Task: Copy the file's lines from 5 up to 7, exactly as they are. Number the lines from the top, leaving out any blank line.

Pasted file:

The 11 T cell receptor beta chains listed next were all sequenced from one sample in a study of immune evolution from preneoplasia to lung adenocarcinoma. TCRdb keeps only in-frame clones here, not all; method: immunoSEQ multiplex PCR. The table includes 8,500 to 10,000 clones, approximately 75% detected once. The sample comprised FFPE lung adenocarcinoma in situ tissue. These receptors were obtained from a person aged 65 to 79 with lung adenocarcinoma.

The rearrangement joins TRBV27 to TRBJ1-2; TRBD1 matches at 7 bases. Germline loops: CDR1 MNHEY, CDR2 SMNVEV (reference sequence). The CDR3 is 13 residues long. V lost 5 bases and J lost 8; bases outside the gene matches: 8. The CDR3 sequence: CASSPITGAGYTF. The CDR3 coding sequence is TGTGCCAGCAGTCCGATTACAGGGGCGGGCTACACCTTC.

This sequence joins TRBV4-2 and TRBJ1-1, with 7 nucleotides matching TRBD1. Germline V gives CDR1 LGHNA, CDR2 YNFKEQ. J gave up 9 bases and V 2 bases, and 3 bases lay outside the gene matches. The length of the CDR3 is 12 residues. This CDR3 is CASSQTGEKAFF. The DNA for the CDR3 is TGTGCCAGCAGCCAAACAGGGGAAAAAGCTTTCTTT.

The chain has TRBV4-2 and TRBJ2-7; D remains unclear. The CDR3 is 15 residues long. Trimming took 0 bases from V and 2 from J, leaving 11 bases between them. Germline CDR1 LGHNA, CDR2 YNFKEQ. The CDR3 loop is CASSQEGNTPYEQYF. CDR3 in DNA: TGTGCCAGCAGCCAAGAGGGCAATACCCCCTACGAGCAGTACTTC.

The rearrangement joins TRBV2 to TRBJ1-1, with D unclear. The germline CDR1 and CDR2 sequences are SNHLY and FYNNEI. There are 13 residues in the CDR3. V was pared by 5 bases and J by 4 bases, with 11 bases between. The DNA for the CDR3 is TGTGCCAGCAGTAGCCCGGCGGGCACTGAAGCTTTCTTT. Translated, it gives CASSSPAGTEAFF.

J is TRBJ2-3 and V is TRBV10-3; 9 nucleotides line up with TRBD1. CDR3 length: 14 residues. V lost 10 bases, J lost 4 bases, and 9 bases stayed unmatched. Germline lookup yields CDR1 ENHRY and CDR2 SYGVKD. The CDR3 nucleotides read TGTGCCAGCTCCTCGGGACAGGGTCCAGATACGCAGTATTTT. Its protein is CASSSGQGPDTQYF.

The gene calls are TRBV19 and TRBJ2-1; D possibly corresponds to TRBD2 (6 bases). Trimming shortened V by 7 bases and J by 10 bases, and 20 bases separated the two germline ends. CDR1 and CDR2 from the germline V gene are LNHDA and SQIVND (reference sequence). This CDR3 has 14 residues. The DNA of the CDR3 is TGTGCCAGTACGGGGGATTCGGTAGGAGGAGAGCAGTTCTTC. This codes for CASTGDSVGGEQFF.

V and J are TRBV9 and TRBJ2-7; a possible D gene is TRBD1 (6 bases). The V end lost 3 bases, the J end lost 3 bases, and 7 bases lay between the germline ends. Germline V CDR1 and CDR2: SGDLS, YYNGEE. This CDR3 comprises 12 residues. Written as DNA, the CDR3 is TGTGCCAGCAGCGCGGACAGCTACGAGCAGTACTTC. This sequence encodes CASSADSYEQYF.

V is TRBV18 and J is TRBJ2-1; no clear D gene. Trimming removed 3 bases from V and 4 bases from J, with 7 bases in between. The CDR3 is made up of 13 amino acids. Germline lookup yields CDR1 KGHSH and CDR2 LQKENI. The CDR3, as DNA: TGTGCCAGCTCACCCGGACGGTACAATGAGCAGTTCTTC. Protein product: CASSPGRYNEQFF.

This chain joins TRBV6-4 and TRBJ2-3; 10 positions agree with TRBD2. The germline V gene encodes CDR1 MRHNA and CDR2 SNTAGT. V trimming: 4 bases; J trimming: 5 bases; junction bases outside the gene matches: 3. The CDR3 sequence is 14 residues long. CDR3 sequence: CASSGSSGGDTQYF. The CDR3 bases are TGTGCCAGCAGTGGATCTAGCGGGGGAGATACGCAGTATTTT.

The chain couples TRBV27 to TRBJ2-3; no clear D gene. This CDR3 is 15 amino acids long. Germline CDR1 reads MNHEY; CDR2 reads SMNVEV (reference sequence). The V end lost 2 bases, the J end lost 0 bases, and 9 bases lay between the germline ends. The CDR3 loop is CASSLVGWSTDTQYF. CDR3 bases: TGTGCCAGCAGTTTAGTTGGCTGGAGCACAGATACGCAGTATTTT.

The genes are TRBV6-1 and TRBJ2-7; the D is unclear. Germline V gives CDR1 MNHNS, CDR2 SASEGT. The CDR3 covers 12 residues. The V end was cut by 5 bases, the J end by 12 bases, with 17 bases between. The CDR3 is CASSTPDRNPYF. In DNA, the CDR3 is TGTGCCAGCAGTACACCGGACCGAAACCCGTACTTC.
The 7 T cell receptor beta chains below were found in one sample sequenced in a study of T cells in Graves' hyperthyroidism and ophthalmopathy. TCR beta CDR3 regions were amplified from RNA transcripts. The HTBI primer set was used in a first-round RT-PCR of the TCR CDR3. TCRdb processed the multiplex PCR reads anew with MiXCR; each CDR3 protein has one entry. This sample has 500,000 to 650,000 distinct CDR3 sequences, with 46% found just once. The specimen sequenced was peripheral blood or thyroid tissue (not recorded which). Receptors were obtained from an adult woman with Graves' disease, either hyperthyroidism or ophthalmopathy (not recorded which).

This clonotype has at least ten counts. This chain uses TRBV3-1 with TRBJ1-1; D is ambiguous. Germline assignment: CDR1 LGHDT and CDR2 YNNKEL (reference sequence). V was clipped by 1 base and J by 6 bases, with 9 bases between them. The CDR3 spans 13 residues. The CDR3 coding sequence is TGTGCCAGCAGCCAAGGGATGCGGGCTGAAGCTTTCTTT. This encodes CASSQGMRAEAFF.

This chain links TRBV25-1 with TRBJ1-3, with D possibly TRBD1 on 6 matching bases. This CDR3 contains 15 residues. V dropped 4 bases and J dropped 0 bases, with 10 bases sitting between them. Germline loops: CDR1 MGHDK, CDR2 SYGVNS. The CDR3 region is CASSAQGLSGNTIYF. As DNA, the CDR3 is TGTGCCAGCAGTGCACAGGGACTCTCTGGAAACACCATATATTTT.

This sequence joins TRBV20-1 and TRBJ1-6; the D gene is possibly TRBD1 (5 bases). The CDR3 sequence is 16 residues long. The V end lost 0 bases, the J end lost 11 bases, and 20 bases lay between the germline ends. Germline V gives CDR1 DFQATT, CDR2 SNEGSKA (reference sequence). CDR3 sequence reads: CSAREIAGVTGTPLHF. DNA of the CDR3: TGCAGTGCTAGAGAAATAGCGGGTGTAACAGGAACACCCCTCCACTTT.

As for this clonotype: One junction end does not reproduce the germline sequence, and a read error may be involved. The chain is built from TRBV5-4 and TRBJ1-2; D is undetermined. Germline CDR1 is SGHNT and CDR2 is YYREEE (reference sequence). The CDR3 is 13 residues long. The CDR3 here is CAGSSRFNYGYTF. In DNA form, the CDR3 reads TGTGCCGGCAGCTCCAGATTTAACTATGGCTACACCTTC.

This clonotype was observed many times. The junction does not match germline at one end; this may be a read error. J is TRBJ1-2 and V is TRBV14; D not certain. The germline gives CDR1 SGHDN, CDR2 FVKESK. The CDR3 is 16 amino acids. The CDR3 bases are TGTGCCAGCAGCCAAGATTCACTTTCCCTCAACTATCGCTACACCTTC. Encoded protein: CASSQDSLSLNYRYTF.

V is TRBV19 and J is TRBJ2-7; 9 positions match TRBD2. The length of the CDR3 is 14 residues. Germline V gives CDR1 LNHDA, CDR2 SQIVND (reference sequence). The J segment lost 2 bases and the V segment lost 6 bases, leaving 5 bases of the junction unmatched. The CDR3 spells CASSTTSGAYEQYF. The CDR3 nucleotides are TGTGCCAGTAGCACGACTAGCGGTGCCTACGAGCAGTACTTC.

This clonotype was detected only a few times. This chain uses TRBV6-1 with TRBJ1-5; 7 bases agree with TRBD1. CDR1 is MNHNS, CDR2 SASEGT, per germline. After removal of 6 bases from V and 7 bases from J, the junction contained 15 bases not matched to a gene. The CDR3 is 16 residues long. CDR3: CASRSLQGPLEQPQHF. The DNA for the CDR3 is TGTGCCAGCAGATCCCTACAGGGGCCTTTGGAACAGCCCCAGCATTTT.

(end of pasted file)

The rearrangement joins TRBV2 to TRBJ1-1, with D unclear. The germline CDR1 and CDR2 sequences are SNHLY and FYNNEI. There are 13 residues in the CDR3. V was pared by 5 bases and J by 4 bases, with 11 bases between. The DNA for the CDR3 is TGTGCCAGCAGTAGCCCGGCGGGCACTGAAGCTTTCTTT. Translated, it gives CASSSPAGTEAFF.

J is TRBJ2-3 and V is TRBV10-3; 9 nucleotides line up with TRBD1. CDR3 length: 14 residues. V lost 10 bases, J lost 4 bases, and 9 bases stayed unmatched. Germline lookup yields CDR1 ENHRY and CDR2 SYGVKD. The CDR3 nucleotides read TGTGCCAGCTCCTCGGGACAGGGTCCAGATACGCAGTATTTT. Its protein is CASSSGQGPDTQYF.

The gene calls are TRBV19 and TRBJ2-1; D possibly corresponds to TRBD2 (6 bases). Trimming shortened V by 7 bases and J by 10 bases, and 20 bases separated the two germline ends. CDR1 and CDR2 from the germline V gene are LNHDA and SQIVND (reference sequence). This CDR3 has 14 residues. The DNA of the CDR3 is TGTGCCAGTACGGGGGATTCGGTAGGAGGAGAGCAGTTCTTC. This codes for CASTGDSVGGEQFF.